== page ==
It’s no secret that I truly enjoy my career and in addition to crime fighting, I also give the occasional presentation about forensics. This past Tuesday I spoke to a group of twenty adults who were in the last few weeks of Citizen Academy where local individuals go through a “police academy-like” training in order to get a better working knowledge of our county’s police department. That presentation went smoothly and I really enjoyed myself.
I was also asked to speak to an 8th grade forensics class today. I like educating others about forensics and what my job entails, so I honestly looked forward to this presentation. I expected a room full of bright young students, eager to learn and be full of insightful questions.
As I walked through the halls on the way to the class I heard the buzz of students as I passed the cafeteria. Some boy was teasing a girl nearby and I just shook my head… middle school. Maybe someday I’ll be a teacher. Wouldn’t that be cool? At least I wouldn’t have to deal with the pain in the ass night shift, like I do now. I continued walking down the brightly decorated halls trying to picture what it would be like to teach young minds and have a real influence on their lives.
I was all set up and my PowerPoint was ready to go. Side note: How cool are those projectors that allow you to touch the screen with a stylus pen in order to move to the next slide? It’s called a Smart Board or something like that. Now I’m wondering if I was completely antiquated to have shown a PowerPoint. Anyway, in addition to my presentation I brought a few things to pass around as examples. Nothing too crazy since most of our more interesting equipment is large and bulky. Everything started off well, but within the first few minutes I noticed a couple students had their heads down on their desk. Quite a few others seemed glassy eyed. Suffice to say this group was not impressed.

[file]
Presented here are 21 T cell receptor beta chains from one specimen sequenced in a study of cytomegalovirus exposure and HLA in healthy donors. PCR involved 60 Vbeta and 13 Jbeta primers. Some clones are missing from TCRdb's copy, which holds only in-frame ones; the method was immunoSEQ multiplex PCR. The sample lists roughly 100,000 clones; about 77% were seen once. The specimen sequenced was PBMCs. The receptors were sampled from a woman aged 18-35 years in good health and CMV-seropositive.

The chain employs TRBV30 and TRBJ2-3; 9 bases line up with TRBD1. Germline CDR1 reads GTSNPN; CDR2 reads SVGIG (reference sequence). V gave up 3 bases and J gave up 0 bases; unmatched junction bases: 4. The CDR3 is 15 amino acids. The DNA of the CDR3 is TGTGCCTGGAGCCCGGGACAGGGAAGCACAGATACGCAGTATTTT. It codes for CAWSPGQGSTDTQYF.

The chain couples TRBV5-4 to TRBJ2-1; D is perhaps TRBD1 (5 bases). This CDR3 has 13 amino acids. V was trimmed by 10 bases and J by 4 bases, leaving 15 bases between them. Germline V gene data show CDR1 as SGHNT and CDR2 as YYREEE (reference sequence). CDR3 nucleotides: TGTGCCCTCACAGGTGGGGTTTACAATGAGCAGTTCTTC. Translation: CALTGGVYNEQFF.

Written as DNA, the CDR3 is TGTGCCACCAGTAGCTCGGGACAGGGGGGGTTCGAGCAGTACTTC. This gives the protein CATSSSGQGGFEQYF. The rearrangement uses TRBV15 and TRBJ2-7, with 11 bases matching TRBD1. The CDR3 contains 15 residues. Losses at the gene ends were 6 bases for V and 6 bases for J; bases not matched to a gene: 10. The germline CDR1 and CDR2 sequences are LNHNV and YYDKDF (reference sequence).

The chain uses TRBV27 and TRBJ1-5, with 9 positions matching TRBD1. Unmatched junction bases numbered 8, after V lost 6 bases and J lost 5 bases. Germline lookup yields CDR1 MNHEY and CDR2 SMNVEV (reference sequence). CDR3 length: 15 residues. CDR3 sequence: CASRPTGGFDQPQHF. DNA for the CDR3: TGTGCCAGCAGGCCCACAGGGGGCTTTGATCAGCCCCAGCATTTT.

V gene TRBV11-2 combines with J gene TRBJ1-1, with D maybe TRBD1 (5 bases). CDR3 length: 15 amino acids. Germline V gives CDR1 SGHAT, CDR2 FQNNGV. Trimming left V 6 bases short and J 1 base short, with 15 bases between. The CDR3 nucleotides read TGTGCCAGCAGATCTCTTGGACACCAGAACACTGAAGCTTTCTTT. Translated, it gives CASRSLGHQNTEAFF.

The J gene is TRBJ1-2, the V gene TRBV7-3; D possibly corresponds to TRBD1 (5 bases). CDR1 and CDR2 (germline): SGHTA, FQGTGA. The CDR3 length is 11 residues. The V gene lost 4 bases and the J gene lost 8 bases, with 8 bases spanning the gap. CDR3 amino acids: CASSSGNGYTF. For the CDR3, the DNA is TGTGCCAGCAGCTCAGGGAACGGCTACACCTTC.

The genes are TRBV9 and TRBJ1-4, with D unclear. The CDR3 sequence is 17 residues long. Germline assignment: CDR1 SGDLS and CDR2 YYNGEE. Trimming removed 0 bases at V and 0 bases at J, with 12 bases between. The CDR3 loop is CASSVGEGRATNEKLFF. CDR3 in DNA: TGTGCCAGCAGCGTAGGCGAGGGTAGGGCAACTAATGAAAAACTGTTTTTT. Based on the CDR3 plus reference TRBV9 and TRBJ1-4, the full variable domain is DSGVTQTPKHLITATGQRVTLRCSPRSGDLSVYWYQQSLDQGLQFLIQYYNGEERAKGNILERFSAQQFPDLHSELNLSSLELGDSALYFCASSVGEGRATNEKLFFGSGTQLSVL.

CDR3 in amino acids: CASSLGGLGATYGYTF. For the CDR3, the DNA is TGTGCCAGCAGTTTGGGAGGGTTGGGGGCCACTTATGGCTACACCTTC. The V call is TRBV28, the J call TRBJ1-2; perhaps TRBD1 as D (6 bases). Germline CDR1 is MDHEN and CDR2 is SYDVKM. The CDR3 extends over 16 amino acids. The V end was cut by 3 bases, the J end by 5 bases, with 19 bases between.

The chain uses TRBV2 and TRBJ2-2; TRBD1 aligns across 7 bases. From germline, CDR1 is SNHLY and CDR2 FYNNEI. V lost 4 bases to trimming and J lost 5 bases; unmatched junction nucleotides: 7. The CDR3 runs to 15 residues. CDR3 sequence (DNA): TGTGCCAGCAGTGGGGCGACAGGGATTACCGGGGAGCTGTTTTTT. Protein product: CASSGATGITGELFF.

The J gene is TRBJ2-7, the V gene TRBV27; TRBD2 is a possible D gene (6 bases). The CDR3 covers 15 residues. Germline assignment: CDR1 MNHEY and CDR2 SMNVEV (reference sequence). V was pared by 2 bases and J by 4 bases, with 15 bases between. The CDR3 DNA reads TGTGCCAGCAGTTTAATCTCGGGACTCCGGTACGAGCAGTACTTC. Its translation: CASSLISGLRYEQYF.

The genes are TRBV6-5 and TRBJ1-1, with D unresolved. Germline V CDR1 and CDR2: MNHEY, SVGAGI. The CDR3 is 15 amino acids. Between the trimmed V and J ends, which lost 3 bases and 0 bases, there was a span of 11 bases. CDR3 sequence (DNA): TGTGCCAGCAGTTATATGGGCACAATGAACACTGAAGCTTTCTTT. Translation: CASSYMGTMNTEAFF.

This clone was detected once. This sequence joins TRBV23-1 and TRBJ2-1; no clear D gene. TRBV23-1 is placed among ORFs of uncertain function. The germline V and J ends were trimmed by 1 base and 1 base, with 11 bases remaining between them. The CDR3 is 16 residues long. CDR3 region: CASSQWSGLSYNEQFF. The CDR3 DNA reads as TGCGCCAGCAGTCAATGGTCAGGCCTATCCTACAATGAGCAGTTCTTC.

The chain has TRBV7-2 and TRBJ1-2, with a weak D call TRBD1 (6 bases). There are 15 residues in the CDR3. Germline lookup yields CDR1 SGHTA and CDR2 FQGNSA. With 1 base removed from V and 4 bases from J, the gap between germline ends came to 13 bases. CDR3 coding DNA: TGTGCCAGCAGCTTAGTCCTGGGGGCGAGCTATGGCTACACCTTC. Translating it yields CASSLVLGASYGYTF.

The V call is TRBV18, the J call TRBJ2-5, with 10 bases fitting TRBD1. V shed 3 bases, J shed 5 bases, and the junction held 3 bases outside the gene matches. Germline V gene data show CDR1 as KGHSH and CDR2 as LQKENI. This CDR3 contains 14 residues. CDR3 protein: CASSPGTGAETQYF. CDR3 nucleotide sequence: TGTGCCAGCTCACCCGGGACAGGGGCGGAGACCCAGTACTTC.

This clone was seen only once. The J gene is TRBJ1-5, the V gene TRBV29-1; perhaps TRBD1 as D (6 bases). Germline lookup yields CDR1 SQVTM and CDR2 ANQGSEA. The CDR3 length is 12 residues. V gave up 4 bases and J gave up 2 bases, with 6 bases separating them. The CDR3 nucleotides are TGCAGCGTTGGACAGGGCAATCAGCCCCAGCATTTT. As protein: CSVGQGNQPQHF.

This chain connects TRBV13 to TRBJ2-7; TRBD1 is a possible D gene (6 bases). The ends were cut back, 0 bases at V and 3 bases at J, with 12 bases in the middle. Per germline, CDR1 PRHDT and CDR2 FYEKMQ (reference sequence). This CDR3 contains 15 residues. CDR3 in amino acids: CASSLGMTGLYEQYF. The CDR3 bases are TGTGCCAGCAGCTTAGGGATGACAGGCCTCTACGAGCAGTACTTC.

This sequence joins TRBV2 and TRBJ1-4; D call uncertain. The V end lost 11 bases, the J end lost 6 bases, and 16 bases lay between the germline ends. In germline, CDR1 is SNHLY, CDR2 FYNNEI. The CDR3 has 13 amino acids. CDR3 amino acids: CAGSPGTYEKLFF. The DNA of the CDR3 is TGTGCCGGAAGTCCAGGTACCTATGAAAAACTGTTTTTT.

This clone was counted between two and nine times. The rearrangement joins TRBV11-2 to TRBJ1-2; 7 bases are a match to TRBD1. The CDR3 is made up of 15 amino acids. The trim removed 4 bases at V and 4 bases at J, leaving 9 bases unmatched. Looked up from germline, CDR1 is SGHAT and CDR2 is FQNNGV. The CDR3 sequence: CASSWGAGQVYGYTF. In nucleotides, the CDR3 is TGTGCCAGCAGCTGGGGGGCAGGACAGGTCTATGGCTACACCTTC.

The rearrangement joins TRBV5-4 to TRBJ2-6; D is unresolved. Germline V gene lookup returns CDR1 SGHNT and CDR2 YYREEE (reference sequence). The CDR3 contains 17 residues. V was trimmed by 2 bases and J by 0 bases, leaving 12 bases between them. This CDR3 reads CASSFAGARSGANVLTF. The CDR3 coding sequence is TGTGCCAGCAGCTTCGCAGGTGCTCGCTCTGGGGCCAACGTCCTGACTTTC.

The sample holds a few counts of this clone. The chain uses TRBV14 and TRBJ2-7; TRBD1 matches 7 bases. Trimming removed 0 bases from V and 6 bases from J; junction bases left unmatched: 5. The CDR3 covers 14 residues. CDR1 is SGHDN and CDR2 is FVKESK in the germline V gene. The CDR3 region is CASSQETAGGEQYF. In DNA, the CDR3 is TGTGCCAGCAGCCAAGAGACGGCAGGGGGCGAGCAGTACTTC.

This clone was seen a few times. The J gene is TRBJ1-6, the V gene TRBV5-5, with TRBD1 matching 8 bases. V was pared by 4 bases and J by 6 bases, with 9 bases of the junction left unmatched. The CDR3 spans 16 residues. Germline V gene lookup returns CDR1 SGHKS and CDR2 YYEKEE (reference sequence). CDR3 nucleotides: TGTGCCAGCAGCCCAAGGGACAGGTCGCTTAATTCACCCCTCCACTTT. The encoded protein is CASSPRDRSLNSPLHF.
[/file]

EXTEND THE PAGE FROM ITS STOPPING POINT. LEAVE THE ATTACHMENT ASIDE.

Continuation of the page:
This was a significantly different response than my previous presentation a mere 4 days ago. I started to feel warm under my collar and could instantly tell I was talking with my hands, a lot. It was like I was flailing them around and couldn’t stop. A sign-language interpreter was standing next to me in order to translate my presentation for a deaf student in the class. I hadn’t really noticed her before but then a thought crossed my mind. Does she sign every time I say “Umm”? All of a sudden I was very aware of how I described things and I struggled to find the correct word for what felt like minutes. The interpreter was throwing me off my game a bit. The kids, while quiet and respectful, seemed genuinely disinterested.
Could it be that they were tired since the lecture was right after lunch? I know I used to have heavy eyelids after I ate Paté Chinois (ahem, Shepard’s Pie for you non-Acadians) for lunch in middle school. Then I realized that I had no clue when they had lunch and I was quite confident they don’t serve Paté Chinois in Maryland. Hmm, maybe my presentation needs more photos… or better yet…. clip-art! Oooh! Or maybe those cool slide transitions where the title zig-zags in from the top of the slide. That would surely impress 8th graders, right?
After my presentation, I asked the class if there were any questions and I think I might have got one question… and it was from the teacher. Awesome. I almost called on a kid who was scratching his forehead, I was so eager. Nothing. The teacher thanked me for speaking to the class and I think four kids clapped… sort of. It was awkward. Most of them were wiping drool off the sides of their mouths. I think they probably would’ve preferred a test.
The teacher told me she enjoyed my presentation and she felt validated because she had already taught them everything that I talked about! No wonder they were bored! The teacher had even used some of the same photos that were in my presentation. These 8th graders had an entire semester of Forensics, so my very basic PowerPoint just didn’t do the trick. My teacher dreams are shattered and I don’t think I inspired any kids to think about a career in law enforcement. Oh well!
Lesson learned: Next time just introduce yourself and show an episode of CSI.